I'm not anywhere close to being an expert on professional QA and testing but I do work with it as part of managing a IT system at work. To be honest, we are not very mature when it comes to using an actual framework or methodology and our tool support is quite lacking too. This has been painfully obvious in course of us upgrading to the newest version of the IT system.

I'm afraid tool support has more or less been decided. Oracle Primavera has been used so for managing projects - and from my perspective - issues. Quality Center has been used so far functional testing of the new version of the IT system. Service Manager has been chosen as the new ticket system for support of the IT system. I'll be working in that landscape in the future, not really sure what tool will be used.

What I'm looking for is more in terms of a framework or methodology. We have in-house developments and vendor-developed enhancements that needs tracking and QA. We do automated testing, regression testing of our databases before releases and functional/user acceptance testing. Any ideas?

  • Just to be clear. When I say framework, I mean in the sense of a methodology and not an actual software framework/API.
    – Mark Gray
    Commented Jul 20, 2012 at 9:41
  • What I'm hearing is that you have a lot of tools, you have a regular schedule and some idea of different types of testing that are presumably giving you enough usable info about whether you can release now for you to continue spending money on them. Does that sound accurate? When you say you want a methodology, what benefits do you hope to gain? What might be different? (Note: I don't believe it's ever worthwhile to try to "pick a methodology off a shelf", you need to tailor it to your context. But currently all we know about that is the above. It'd help to know a bit more about your goals.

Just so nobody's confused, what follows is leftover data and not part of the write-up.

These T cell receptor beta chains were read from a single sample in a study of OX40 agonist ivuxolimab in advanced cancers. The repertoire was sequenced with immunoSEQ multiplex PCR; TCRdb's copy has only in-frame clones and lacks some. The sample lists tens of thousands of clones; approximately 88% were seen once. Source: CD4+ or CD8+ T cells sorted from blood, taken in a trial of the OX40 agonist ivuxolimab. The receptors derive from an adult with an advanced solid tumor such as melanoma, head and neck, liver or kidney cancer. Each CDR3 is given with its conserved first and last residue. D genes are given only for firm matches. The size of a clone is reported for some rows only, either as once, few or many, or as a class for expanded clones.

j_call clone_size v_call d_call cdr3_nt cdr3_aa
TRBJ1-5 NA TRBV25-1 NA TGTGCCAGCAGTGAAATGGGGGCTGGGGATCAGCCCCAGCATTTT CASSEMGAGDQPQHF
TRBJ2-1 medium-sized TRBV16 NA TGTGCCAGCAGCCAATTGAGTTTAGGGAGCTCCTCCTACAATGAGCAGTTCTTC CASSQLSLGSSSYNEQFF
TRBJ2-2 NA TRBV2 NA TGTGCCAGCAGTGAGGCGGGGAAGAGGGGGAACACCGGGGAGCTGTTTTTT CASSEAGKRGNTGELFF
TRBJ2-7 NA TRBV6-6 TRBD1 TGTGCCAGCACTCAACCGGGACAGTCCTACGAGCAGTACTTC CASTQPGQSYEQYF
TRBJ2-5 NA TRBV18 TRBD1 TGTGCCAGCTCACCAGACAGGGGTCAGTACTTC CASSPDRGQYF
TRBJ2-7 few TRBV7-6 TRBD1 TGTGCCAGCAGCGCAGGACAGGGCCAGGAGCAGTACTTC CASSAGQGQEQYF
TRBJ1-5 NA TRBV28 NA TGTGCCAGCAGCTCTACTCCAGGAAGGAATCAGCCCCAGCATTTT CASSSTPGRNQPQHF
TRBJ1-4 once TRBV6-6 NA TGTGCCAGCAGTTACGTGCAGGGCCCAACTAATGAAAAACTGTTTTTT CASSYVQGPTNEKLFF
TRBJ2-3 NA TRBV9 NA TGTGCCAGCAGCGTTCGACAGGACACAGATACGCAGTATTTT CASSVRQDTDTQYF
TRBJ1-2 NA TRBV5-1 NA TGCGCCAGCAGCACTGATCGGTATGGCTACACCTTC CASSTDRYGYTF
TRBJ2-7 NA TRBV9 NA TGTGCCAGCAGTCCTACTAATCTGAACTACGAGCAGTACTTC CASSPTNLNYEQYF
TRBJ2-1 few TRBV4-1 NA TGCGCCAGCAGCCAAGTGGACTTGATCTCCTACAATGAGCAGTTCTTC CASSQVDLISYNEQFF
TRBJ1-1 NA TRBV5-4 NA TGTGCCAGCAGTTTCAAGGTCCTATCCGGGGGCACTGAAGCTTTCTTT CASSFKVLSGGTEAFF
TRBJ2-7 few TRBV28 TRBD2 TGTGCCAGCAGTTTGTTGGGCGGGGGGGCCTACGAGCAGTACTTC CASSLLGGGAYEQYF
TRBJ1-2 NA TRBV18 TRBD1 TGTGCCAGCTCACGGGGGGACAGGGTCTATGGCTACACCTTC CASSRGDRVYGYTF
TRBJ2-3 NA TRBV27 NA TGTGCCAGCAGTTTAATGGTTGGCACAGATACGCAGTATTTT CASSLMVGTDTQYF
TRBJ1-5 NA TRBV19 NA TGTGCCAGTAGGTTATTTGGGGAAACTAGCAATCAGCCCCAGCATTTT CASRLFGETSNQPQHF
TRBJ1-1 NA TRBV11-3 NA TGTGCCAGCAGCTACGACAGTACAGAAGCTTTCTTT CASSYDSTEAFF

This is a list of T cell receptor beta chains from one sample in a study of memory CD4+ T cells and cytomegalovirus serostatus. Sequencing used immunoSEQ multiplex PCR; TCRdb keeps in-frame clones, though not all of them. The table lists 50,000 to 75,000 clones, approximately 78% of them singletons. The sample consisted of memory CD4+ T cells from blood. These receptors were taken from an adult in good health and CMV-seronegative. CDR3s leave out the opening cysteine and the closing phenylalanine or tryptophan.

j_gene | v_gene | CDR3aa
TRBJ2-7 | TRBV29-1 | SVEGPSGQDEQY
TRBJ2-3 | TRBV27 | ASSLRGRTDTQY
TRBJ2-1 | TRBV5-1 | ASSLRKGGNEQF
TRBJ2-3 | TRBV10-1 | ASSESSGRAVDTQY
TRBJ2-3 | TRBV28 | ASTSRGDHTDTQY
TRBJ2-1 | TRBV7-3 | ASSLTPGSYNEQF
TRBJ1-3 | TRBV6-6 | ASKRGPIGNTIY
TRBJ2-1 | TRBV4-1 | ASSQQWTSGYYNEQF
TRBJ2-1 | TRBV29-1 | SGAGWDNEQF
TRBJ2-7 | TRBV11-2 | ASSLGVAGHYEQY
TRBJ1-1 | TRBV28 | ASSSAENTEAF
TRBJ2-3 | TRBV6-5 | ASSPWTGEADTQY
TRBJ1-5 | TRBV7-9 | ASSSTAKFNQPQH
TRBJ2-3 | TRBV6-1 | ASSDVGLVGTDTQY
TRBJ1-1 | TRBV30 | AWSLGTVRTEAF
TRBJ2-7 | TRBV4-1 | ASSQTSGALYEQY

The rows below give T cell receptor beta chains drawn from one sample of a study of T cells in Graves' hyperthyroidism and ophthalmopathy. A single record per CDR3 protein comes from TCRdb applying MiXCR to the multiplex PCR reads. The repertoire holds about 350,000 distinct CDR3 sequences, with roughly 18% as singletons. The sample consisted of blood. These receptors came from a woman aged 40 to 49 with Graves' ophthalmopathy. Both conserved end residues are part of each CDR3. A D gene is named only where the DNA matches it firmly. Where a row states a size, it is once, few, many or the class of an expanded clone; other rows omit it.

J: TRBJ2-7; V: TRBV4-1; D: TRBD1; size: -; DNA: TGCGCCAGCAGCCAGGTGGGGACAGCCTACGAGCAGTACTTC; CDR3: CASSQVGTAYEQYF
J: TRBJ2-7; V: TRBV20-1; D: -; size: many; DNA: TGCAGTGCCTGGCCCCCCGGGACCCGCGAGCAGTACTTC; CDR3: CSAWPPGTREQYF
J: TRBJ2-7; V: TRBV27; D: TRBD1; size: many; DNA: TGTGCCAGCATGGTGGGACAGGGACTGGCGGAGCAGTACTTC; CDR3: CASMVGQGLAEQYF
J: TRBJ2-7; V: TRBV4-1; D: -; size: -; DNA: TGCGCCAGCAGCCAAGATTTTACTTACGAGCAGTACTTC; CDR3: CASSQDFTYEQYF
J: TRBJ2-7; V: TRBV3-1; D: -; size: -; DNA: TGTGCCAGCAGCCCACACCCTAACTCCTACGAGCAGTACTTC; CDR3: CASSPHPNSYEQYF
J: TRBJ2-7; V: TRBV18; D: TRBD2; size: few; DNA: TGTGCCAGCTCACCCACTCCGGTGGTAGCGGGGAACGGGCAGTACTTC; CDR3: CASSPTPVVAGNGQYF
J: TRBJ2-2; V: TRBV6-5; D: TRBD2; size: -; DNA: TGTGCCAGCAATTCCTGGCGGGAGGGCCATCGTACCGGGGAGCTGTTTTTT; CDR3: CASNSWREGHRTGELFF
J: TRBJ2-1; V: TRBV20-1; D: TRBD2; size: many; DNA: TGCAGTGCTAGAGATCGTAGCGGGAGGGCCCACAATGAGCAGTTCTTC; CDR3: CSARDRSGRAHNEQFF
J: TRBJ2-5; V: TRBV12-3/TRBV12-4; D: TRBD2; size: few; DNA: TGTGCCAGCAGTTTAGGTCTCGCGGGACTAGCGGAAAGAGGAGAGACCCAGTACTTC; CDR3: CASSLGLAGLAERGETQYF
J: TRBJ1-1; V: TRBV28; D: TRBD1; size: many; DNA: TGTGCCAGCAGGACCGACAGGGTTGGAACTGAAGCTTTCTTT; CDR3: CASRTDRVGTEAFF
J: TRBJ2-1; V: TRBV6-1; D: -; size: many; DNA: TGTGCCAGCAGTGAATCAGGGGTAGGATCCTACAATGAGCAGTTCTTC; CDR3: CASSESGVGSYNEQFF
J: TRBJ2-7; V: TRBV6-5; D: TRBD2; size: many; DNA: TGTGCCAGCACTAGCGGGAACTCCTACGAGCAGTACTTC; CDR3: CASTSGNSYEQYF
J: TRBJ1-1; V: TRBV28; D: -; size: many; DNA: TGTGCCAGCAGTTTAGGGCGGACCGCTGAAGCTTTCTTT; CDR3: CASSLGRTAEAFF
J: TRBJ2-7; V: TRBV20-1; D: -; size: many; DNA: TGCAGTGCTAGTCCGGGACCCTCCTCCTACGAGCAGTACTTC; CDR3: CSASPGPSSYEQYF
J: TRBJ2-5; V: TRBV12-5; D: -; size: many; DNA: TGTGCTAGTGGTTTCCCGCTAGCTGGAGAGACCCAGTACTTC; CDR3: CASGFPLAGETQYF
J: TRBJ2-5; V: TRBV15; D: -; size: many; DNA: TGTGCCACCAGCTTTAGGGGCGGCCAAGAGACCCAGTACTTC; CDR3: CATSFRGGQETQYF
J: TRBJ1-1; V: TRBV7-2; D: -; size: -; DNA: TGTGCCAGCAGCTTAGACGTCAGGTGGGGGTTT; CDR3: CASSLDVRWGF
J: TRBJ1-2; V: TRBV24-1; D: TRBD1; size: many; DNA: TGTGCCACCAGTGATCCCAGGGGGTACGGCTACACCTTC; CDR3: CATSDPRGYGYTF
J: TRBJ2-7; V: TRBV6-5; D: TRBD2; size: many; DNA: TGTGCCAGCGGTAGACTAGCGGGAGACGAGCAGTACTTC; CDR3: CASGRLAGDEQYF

– testerab
    Commented Jul 20, 2012 at 18:02
  • That's more or less the situation: We have all the tools and some ad hoc processes for testing but we do it poorly. I'd like to improve our processes for QA and testing, especially around our releases. I know that off-the-shelf methodologies may not fit all situations but I was hoping for something to at least start off from.
    – Mark Gray
    Commented Jul 23, 2012 at 12:04

1 Answer 1


At my former work we were using the gate process.
In practice that meant you have:

  • fixed inputs for the testing (the software, documentation, tools).

And at the end of testing you provide:

  • fixed output (test report supported by entries in bug the tracking system).

The test process was described by a document called test plan which included: Time estimate, Testing scope, Test types to be performed ... etc. The test report was one of the input for the go meeting where was decided if the monthly update will be released to customers or postponed.
The test report was quite straightforward. Aside of description of testing environment and the testing inputs, contained a list of tests performed (regression, functional, performance, integration) along with the result: passed/failed. When test failed it had to be cooperated by an incident number.

This is just my practical experience from the point of view of everyday testing. It's not a complete methodology, but it might help. Esp if you google something more about the Gate process.

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